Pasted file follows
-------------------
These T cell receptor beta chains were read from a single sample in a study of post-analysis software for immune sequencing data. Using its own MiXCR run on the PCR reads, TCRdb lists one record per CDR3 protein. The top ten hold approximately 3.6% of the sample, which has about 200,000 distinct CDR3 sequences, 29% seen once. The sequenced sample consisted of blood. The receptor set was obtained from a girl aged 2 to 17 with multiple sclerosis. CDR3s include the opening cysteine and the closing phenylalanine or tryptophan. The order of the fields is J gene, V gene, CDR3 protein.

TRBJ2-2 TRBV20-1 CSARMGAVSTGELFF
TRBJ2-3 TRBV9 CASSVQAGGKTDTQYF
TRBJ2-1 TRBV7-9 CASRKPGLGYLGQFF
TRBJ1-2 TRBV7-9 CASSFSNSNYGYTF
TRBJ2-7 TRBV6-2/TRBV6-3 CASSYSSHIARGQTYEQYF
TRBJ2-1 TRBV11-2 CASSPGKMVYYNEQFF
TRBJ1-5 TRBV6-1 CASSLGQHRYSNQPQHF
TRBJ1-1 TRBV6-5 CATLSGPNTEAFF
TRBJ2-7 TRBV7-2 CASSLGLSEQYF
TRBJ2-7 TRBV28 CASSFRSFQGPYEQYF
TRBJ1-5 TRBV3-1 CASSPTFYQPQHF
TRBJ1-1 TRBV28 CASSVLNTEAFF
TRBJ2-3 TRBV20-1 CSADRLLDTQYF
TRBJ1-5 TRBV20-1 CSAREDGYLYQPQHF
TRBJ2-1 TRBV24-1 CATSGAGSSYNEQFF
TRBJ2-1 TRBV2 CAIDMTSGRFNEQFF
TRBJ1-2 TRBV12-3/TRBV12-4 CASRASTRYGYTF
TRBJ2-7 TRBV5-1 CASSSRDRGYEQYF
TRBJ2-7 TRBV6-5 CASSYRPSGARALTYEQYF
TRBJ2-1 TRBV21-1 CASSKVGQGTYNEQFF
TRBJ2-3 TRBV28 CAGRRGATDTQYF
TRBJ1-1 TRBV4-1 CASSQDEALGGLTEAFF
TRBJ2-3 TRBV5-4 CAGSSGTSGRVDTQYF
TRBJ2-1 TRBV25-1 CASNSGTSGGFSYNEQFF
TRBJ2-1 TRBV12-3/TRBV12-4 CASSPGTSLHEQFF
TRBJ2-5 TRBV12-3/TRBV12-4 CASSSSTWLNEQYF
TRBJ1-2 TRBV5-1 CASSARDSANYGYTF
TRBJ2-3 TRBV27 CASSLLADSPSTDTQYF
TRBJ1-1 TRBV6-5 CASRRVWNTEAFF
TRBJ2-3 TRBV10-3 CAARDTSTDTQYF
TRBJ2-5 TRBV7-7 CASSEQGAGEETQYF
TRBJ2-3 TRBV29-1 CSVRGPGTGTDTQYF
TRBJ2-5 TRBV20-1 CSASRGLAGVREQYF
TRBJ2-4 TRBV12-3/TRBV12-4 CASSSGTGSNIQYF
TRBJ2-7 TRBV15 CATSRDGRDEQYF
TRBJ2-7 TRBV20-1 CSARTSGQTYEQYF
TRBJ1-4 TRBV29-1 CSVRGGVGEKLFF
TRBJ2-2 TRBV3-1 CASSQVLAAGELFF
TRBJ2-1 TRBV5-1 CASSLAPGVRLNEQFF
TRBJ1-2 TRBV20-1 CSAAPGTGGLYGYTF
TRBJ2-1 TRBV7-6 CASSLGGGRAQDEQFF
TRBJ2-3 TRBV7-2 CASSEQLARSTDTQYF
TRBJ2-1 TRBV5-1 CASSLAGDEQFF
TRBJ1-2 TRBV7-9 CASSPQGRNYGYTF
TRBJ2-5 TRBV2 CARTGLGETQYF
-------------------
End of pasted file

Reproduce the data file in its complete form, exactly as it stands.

These T cell receptor beta chains were read from a single sample in a study of post-analysis software for immune sequencing data. Using its own MiXCR run on the PCR reads, TCRdb lists one record per CDR3 protein. The top ten hold approximately 3.6% of the sample, which has about 200,000 distinct CDR3 sequences, 29% seen once. The sequenced sample consisted of blood. The receptor set was obtained from a girl aged 2 to 17 with multiple sclerosis. CDR3s include the opening cysteine and the closing phenylalanine or tryptophan. The order of the fields is J gene, V gene, CDR3 protein.

TRBJ2-2 TRBV20-1 CSARMGAVSTGELFF
TRBJ2-3 TRBV9 CASSVQAGGKTDTQYF
TRBJ2-1 TRBV7-9 CASRKPGLGYLGQFF
TRBJ1-2 TRBV7-9 CASSFSNSNYGYTF
TRBJ2-7 TRBV6-2/TRBV6-3 CASSYSSHIARGQTYEQYF
TRBJ2-1 TRBV11-2 CASSPGKMVYYNEQFF
TRBJ1-5 TRBV6-1 CASSLGQHRYSNQPQHF
TRBJ1-1 TRBV6-5 CATLSGPNTEAFF
TRBJ2-7 TRBV7-2 CASSLGLSEQYF
TRBJ2-7 TRBV28 CASSFRSFQGPYEQYF
TRBJ1-5 TRBV3-1 CASSPTFYQPQHF
TRBJ1-1 TRBV28 CASSVLNTEAFF
TRBJ2-3 TRBV20-1 CSADRLLDTQYF
TRBJ1-5 TRBV20-1 CSAREDGYLYQPQHF
TRBJ2-1 TRBV24-1 CATSGAGSSYNEQFF
TRBJ2-1 TRBV2 CAIDMTSGRFNEQFF
TRBJ1-2 TRBV12-3/TRBV12-4 CASRASTRYGYTF
TRBJ2-7 TRBV5-1 CASSSRDRGYEQYF
TRBJ2-7 TRBV6-5 CASSYRPSGARALTYEQYF
TRBJ2-1 TRBV21-1 CASSKVGQGTYNEQFF
TRBJ2-3 TRBV28 CAGRRGATDTQYF
TRBJ1-1 TRBV4-1 CASSQDEALGGLTEAFF
TRBJ2-3 TRBV5-4 CAGSSGTSGRVDTQYF
TRBJ2-1 TRBV25-1 CASNSGTSGGFSYNEQFF
TRBJ2-1 TRBV12-3/TRBV12-4 CASSPGTSLHEQFF
TRBJ2-5 TRBV12-3/TRBV12-4 CASSSSTWLNEQYF
TRBJ1-2 TRBV5-1 CASSARDSANYGYTF
TRBJ2-3 TRBV27 CASSLLADSPSTDTQYF
TRBJ1-1 TRBV6-5 CASRRVWNTEAFF
TRBJ2-3 TRBV10-3 CAARDTSTDTQYF
TRBJ2-5 TRBV7-7 CASSEQGAGEETQYF
TRBJ2-3 TRBV29-1 CSVRGPGTGTDTQYF
TRBJ2-5 TRBV20-1 CSASRGLAGVREQYF
TRBJ2-4 TRBV12-3/TRBV12-4 CASSSGTGSNIQYF
TRBJ2-7 TRBV15 CATSRDGRDEQYF
TRBJ2-7 TRBV20-1 CSARTSGQTYEQYF
TRBJ1-4 TRBV29-1 CSVRGGVGEKLFF
TRBJ2-2 TRBV3-1 CASSQVLAAGELFF
TRBJ2-1 TRBV5-1 CASSLAPGVRLNEQFF
TRBJ1-2 TRBV20-1 CSAAPGTGGLYGYTF
TRBJ2-1 TRBV7-6 CASSLGGGRAQDEQFF
TRBJ2-3 TRBV7-2 CASSEQLARSTDTQYF
TRBJ2-1 TRBV5-1 CASSLAGDEQFF
TRBJ1-2 TRBV7-9 CASSPQGRNYGYTF
TRBJ2-5 TRBV2 CARTGLGETQYF